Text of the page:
Our Road Trip: Thanksgiving and Women’s History

We’re back from our 10-day research road trip that included several days in Minneapolis, MN where we attended the 14th Berkshire Conference on the History of Women.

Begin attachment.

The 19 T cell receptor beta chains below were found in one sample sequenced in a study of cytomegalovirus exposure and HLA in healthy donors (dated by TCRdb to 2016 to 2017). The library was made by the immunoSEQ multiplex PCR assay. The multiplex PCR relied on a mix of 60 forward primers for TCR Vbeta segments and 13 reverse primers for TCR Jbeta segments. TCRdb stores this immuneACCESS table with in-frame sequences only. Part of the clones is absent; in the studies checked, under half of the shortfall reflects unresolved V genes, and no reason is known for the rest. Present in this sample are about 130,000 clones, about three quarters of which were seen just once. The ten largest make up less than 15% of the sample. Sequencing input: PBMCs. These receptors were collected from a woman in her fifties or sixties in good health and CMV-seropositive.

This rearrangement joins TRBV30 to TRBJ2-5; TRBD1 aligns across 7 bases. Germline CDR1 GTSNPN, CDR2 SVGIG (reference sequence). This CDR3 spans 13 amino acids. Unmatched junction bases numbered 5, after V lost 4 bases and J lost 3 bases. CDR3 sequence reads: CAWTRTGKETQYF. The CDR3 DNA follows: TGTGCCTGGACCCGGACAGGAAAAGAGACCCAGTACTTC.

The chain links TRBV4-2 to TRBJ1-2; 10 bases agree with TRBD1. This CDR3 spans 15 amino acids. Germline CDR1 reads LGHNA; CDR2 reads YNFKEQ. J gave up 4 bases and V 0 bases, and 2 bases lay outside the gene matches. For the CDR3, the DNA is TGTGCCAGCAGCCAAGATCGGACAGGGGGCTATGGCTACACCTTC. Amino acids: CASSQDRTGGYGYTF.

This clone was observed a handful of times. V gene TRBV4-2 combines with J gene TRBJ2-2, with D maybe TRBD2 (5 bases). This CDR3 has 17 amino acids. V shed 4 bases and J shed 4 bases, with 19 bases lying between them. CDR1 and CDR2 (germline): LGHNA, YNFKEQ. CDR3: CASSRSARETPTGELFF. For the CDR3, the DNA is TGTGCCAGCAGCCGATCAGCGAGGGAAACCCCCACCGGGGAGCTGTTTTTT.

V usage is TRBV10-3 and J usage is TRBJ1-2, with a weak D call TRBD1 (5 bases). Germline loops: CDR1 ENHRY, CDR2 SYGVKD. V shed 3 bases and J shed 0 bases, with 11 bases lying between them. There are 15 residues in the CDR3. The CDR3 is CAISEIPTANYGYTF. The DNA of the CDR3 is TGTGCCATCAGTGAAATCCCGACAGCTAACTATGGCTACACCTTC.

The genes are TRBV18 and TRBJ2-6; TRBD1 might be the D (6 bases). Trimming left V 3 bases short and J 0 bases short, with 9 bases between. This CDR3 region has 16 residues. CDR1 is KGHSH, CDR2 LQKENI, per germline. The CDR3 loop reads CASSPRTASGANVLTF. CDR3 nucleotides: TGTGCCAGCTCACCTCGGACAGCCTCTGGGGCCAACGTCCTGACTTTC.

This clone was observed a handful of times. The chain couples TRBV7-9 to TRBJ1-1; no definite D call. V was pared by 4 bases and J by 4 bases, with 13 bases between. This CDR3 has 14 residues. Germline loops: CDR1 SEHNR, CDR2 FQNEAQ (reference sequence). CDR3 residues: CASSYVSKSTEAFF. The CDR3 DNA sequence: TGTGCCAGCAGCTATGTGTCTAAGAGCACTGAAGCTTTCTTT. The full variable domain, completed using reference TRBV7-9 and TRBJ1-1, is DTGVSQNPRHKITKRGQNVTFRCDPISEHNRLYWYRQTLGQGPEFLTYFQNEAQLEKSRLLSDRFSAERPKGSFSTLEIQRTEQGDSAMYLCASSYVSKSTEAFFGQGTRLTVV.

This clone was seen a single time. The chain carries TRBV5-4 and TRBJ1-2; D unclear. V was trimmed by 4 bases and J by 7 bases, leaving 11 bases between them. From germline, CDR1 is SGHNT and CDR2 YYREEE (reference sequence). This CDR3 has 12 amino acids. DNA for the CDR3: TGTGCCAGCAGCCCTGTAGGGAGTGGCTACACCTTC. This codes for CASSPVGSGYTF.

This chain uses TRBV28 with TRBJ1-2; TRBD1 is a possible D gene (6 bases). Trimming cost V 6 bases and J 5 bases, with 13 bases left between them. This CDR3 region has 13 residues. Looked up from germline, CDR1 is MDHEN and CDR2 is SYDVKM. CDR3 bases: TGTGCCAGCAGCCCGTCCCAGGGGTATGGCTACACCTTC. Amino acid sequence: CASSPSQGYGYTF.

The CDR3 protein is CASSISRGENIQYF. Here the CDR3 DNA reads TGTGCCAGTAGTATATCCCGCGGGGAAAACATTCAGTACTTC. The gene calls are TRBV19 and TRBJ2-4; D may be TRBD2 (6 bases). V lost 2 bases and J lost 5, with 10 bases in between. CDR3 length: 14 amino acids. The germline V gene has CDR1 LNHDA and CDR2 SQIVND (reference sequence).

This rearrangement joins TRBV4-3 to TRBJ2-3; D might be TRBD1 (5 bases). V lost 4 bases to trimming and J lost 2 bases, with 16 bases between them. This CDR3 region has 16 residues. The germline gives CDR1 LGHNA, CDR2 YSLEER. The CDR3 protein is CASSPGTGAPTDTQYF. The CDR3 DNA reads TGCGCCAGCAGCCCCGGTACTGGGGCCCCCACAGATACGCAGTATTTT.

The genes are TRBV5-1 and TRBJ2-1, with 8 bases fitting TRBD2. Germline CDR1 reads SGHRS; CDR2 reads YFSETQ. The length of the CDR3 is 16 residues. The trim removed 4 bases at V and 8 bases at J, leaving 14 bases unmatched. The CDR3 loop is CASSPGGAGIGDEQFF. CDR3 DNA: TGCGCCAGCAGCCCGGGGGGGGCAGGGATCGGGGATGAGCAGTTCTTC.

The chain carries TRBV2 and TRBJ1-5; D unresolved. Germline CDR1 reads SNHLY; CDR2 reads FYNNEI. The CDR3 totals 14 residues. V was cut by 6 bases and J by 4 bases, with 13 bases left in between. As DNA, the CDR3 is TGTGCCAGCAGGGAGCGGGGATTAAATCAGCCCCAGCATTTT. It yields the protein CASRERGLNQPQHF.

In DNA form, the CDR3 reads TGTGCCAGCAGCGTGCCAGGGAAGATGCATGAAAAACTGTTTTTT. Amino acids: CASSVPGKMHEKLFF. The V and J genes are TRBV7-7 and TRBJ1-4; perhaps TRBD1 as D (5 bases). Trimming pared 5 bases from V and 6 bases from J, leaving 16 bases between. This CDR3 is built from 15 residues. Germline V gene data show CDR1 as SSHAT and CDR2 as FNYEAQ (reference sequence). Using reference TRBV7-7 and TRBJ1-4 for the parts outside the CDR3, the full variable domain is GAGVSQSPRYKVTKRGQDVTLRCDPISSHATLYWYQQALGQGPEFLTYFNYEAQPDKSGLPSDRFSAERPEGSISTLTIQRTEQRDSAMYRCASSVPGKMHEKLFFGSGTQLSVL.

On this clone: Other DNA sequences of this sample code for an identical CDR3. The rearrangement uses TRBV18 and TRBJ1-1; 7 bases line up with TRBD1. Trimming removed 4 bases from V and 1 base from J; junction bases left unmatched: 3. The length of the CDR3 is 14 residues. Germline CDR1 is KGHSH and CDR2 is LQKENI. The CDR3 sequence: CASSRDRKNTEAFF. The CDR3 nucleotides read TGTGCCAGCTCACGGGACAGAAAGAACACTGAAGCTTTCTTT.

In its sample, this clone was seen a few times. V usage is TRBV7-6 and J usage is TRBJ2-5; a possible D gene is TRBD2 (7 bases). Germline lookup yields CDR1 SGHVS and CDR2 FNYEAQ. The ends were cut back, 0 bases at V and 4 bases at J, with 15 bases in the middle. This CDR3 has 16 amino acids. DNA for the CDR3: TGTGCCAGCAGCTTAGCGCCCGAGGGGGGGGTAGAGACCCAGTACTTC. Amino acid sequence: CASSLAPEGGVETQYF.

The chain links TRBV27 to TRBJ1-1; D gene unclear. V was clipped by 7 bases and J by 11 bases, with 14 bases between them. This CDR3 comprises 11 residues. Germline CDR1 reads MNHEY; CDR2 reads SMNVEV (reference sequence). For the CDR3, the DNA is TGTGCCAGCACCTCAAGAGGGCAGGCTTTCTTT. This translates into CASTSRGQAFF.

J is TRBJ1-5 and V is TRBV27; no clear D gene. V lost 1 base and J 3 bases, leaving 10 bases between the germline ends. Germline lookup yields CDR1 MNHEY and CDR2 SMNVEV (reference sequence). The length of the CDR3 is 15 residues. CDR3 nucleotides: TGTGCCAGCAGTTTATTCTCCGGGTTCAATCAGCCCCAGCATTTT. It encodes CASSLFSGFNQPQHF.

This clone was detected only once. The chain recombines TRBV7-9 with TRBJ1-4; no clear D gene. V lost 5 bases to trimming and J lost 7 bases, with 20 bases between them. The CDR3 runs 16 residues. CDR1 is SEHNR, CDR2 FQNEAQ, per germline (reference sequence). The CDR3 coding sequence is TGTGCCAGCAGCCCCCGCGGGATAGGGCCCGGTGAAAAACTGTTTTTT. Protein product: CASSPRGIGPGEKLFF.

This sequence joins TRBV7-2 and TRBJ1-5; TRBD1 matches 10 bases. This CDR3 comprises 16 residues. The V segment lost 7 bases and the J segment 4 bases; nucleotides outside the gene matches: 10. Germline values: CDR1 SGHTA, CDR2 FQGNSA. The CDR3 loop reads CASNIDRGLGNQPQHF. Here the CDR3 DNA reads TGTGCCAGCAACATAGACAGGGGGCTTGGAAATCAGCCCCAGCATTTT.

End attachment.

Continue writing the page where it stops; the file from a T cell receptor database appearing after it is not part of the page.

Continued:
Before a road trip, I highlight all the women’s history sites on our maps. (I use a variety of sources to identify the sites.) What we visit depends on many things–our timing, relevance (since I’m currently writing about suffrage those sites were #1), distance, etc. The first day we zigzagged off Route 80 to Salem, Ohio, site of the first Women’s Rights Convention in Ohio, held on April 19 and 20, 1850. On the way, we serendipitously discovered another Thanksgiving claim on a sign in front of a shop in Berlin Center, Ohio. The shop was closed, but I found Joseph Donnelly, the proprietor, artist, and claim-maker working in his garden. The illustration on the sign are a Missaugua Native and Garrett Packard, the first white settler in what was Connecticut’s “Western Reserve,” now northeast Ohio, cooking a turkey. According to Joseph, “Garrett Packard was said to have shot a turkey at the central creek, now called “Turkey Broth” Creek. Because “peaceful relations” had been established between the Packard family and local natives Joseph felt he could imagine the scene and make the claim. Tragically, the “peaceful relations” did not last, and Joseph is an eloquent storyteller of that history. After lingering for an hour or more, we resumed our drive, but only for a short time because there on a large road sign beside a cemetery I spied–after almost twenty years of photographing women’s history sites–the first explicitely grandmother women’s history site!

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